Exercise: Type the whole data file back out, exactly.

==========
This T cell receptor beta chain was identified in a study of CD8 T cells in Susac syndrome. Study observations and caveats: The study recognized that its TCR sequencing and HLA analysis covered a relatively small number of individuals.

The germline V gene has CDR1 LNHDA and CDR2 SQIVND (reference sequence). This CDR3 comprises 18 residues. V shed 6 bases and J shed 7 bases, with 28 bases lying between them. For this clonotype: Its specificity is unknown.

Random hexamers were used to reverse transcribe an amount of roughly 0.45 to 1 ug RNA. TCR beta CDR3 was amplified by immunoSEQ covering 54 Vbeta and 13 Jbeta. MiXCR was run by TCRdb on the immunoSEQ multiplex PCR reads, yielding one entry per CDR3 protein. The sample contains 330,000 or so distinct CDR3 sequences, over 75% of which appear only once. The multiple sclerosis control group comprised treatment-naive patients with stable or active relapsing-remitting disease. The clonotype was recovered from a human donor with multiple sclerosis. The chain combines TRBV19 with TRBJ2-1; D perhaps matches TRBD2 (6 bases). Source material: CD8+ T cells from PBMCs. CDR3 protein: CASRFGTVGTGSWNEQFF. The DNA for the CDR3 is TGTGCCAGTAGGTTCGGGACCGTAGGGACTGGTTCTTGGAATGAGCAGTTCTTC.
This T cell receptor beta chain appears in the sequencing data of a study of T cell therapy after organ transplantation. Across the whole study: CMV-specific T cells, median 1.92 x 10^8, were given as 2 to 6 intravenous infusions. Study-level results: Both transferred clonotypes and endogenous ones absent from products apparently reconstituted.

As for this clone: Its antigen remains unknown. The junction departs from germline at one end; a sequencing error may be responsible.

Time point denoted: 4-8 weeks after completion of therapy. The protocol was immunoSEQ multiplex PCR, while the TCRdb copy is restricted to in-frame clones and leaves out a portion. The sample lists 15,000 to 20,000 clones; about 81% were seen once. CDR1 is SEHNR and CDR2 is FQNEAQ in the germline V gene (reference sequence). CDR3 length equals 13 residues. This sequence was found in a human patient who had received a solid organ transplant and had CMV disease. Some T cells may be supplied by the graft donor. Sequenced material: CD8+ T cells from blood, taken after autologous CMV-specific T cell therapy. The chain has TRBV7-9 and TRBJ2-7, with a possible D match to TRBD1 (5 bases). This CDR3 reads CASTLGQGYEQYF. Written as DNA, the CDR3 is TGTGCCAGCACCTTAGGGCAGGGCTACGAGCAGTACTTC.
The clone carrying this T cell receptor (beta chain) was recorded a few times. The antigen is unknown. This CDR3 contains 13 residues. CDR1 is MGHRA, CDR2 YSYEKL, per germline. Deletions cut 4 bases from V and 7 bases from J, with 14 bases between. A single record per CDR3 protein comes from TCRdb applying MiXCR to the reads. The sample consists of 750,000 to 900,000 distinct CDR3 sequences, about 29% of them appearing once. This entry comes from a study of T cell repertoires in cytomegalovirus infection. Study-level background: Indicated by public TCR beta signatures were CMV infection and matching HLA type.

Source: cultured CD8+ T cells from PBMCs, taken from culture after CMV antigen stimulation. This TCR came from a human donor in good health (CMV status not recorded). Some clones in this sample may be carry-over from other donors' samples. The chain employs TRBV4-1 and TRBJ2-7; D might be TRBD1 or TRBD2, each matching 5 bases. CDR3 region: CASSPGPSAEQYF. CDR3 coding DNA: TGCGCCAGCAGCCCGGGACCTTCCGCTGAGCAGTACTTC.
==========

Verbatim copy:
This T cell receptor beta chain was identified in a study of CD8 T cells in Susac syndrome. Study observations and caveats: The study recognized that its TCR sequencing and HLA analysis covered a relatively small number of individuals.

The germline V gene has CDR1 LNHDA and CDR2 SQIVND (reference sequence). This CDR3 comprises 18 residues. V shed 6 bases and J shed 7 bases, with 28 bases lying between them. For this clonotype: Its specificity is unknown.

Random hexamers were used to reverse transcribe an amount of roughly 0.45 to 1 ug RNA. TCR beta CDR3 was amplified by immunoSEQ covering 54 Vbeta and 13 Jbeta. MiXCR was run by TCRdb on the immunoSEQ multiplex PCR reads, yielding one entry per CDR3 protein. The sample contains 330,000 or so distinct CDR3 sequences, over 75% of which appear only once. The multiple sclerosis control group comprised treatment-naive patients with stable or active relapsing-remitting disease. The clonotype was recovered from a human donor with multiple sclerosis. The chain combines TRBV19 with TRBJ2-1; D perhaps matches TRBD2 (6 bases). Source material: CD8+ T cells from PBMCs. CDR3 protein: CASRFGTVGTGSWNEQFF. The DNA for the CDR3 is TGTGCCAGTAGGTTCGGGACCGTAGGGACTGGTTCTTGGAATGAGCAGTTCTTC.
This T cell receptor beta chain appears in the sequencing data of a study of T cell therapy after organ transplantation. Across the whole study: CMV-specific T cells, median 1.92 x 10^8, were given as 2 to 6 intravenous infusions. Study-level results: Both transferred clonotypes and endogenous ones absent from products apparently reconstituted.

As for this clone: Its antigen remains unknown. The junction departs from germline at one end; a sequencing error may be responsible.

Time point denoted: 4-8 weeks after completion of therapy. The protocol was immunoSEQ multiplex PCR, while the TCRdb copy is restricted to in-frame clones and leaves out a portion. The sample lists 15,000 to 20,000 clones; about 81% were seen once. CDR1 is SEHNR and CDR2 is FQNEAQ in the germline V gene (reference sequence). CDR3 length equals 13 residues. This sequence was found in a human patient who had received a solid organ transplant and had CMV disease. Some T cells may be supplied by the graft donor. Sequenced material: CD8+ T cells from blood, taken after autologous CMV-specific T cell therapy. The chain has TRBV7-9 and TRBJ2-7, with a possible D match to TRBD1 (5 bases). This CDR3 reads CASTLGQGYEQYF. Written as DNA, the CDR3 is TGTGCCAGCACCTTAGGGCAGGGCTACGAGCAGTACTTC.
The clone carrying this T cell receptor (beta chain) was recorded a few times. The antigen is unknown. This CDR3 contains 13 residues. CDR1 is MGHRA, CDR2 YSYEKL, per germline. Deletions cut 4 bases from V and 7 bases from J, with 14 bases between. A single record per CDR3 protein comes from TCRdb applying MiXCR to the reads. The sample consists of 750,000 to 900,000 distinct CDR3 sequences, about 29% of them appearing once. This entry comes from a study of T cell repertoires in cytomegalovirus infection. Study-level background: Indicated by public TCR beta signatures were CMV infection and matching HLA type.

Source: cultured CD8+ T cells from PBMCs, taken from culture after CMV antigen stimulation. This TCR came from a human donor in good health (CMV status not recorded). Some clones in this sample may be carry-over from other donors' samples. The chain employs TRBV4-1 and TRBJ2-7; D might be TRBD1 or TRBD2, each matching 5 bases. CDR3 region: CASSPGPSAEQYF. CDR3 coding DNA: TGCGCCAGCAGCCCGGGACCTTCCGCTGAGCAGTACTTC.